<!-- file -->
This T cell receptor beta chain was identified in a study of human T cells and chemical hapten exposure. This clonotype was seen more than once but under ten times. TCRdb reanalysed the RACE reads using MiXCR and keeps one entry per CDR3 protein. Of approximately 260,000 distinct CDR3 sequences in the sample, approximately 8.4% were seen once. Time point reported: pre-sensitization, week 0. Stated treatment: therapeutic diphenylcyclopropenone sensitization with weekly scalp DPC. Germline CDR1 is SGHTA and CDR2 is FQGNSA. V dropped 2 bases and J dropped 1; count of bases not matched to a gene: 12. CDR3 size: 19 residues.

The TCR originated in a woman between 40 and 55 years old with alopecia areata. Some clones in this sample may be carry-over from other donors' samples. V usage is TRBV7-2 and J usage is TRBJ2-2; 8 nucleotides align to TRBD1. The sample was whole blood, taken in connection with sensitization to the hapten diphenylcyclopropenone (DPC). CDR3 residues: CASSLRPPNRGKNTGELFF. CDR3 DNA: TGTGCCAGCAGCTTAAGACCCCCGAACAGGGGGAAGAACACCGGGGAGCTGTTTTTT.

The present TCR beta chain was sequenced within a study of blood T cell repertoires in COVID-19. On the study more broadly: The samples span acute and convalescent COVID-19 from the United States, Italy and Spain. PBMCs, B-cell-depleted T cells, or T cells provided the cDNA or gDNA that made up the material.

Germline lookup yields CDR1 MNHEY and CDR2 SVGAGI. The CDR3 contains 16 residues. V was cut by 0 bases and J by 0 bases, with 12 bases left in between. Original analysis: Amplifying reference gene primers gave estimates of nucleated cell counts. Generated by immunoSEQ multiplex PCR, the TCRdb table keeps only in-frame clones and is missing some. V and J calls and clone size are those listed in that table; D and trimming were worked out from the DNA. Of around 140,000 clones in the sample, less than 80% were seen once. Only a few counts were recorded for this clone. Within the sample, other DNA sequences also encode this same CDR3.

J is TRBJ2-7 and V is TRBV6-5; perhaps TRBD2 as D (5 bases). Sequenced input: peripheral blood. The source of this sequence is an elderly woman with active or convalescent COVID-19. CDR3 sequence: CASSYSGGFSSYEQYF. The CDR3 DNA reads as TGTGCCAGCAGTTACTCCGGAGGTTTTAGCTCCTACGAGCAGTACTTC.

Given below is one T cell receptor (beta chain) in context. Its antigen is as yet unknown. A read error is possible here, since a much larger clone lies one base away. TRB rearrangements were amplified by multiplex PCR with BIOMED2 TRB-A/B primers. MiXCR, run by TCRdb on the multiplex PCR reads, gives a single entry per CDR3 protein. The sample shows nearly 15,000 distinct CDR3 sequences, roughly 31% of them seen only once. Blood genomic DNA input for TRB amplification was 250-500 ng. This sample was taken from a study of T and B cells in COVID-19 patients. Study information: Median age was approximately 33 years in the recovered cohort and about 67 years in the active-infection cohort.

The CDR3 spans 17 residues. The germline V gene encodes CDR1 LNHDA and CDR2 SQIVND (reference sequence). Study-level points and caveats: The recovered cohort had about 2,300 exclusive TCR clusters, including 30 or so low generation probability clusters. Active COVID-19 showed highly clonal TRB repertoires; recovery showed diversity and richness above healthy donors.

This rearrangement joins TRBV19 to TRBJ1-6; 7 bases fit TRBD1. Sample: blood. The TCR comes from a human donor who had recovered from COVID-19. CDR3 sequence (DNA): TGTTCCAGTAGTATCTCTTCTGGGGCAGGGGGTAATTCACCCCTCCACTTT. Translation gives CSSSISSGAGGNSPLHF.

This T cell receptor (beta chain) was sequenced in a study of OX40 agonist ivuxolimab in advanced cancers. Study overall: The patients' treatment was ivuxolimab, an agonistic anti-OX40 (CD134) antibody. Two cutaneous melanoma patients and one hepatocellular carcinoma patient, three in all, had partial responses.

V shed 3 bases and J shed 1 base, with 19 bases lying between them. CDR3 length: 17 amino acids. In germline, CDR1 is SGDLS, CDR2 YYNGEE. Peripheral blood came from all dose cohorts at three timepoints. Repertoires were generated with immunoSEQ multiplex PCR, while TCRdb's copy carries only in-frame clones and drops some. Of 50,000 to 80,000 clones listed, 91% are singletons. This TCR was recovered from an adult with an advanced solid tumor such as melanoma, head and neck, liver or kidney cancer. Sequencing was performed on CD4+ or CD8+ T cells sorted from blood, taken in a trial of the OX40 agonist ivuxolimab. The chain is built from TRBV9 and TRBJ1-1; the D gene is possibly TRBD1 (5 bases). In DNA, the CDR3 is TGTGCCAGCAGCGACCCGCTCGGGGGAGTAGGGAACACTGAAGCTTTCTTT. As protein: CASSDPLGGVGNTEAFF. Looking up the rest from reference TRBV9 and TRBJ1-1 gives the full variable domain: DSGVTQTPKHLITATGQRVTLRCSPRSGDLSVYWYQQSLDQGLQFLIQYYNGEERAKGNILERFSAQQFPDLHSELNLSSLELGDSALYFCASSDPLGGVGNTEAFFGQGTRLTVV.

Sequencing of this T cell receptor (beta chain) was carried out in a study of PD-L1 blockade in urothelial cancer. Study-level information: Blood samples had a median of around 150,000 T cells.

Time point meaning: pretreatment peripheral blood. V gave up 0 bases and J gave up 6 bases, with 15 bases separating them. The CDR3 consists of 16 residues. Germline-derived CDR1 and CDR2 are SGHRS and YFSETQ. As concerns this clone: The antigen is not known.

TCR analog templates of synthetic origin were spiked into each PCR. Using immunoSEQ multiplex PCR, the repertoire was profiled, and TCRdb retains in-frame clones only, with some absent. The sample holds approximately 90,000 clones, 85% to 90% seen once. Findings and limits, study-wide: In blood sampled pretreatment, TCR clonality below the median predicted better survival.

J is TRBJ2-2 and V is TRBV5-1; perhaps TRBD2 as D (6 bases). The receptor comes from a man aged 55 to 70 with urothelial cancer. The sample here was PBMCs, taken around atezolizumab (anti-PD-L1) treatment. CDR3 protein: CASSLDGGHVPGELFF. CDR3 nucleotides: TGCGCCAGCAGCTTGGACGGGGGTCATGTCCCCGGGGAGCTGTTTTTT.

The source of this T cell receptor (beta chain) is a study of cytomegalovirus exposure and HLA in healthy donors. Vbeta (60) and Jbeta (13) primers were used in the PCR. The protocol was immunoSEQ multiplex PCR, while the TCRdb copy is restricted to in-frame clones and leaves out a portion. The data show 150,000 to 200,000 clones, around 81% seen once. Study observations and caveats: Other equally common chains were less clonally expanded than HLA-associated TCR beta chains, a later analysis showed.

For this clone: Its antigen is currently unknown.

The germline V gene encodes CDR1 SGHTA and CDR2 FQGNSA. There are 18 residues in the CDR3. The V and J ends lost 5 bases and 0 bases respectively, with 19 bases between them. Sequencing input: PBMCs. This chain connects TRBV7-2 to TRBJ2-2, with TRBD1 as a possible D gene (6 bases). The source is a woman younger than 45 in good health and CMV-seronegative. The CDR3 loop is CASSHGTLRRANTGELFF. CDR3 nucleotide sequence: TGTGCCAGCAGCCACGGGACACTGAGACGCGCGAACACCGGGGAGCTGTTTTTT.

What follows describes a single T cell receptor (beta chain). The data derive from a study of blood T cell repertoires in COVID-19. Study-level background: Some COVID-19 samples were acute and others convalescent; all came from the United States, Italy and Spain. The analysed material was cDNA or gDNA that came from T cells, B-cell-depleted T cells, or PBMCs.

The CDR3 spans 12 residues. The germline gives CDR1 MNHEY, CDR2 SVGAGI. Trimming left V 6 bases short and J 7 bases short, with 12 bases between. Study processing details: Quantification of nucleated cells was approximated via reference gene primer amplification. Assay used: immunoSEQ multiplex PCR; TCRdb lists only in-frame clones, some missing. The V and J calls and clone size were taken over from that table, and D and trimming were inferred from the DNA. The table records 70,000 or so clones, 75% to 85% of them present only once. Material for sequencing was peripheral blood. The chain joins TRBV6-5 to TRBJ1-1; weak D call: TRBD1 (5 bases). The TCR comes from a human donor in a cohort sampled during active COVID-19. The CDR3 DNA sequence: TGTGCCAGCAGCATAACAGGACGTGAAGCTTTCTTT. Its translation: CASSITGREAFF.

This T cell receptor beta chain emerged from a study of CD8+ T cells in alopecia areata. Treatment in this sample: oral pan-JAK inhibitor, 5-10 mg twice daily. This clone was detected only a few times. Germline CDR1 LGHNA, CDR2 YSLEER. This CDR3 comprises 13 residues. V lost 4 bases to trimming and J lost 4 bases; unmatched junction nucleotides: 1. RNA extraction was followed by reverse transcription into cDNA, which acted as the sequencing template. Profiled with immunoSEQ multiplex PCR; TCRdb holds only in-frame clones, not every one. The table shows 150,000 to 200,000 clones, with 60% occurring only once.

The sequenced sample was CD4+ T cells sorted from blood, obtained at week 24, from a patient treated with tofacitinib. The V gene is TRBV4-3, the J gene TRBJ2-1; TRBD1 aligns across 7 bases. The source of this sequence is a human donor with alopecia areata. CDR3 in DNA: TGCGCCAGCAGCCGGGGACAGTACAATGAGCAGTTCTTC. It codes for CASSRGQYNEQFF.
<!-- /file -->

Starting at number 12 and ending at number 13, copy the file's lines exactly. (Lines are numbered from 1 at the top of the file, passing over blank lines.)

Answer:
Time point meaning: pretreatment peripheral blood. V gave up 0 bases and J gave up 6 bases, with 15 bases separating them. The CDR3 consists of 16 residues. Germline-derived CDR1 and CDR2 are SGHRS and YFSETQ. As concerns this clone: The antigen is not known.

TCR analog templates of synthetic origin were spiked into each PCR. Using immunoSEQ multiplex PCR, the repertoire was profiled, and TCRdb retains in-frame clones only, with some absent. The sample holds approximately 90,000 clones, 85% to 90% seen once. Findings and limits, study-wide: In blood sampled pretreatment, TCR clonality below the median predicted better survival.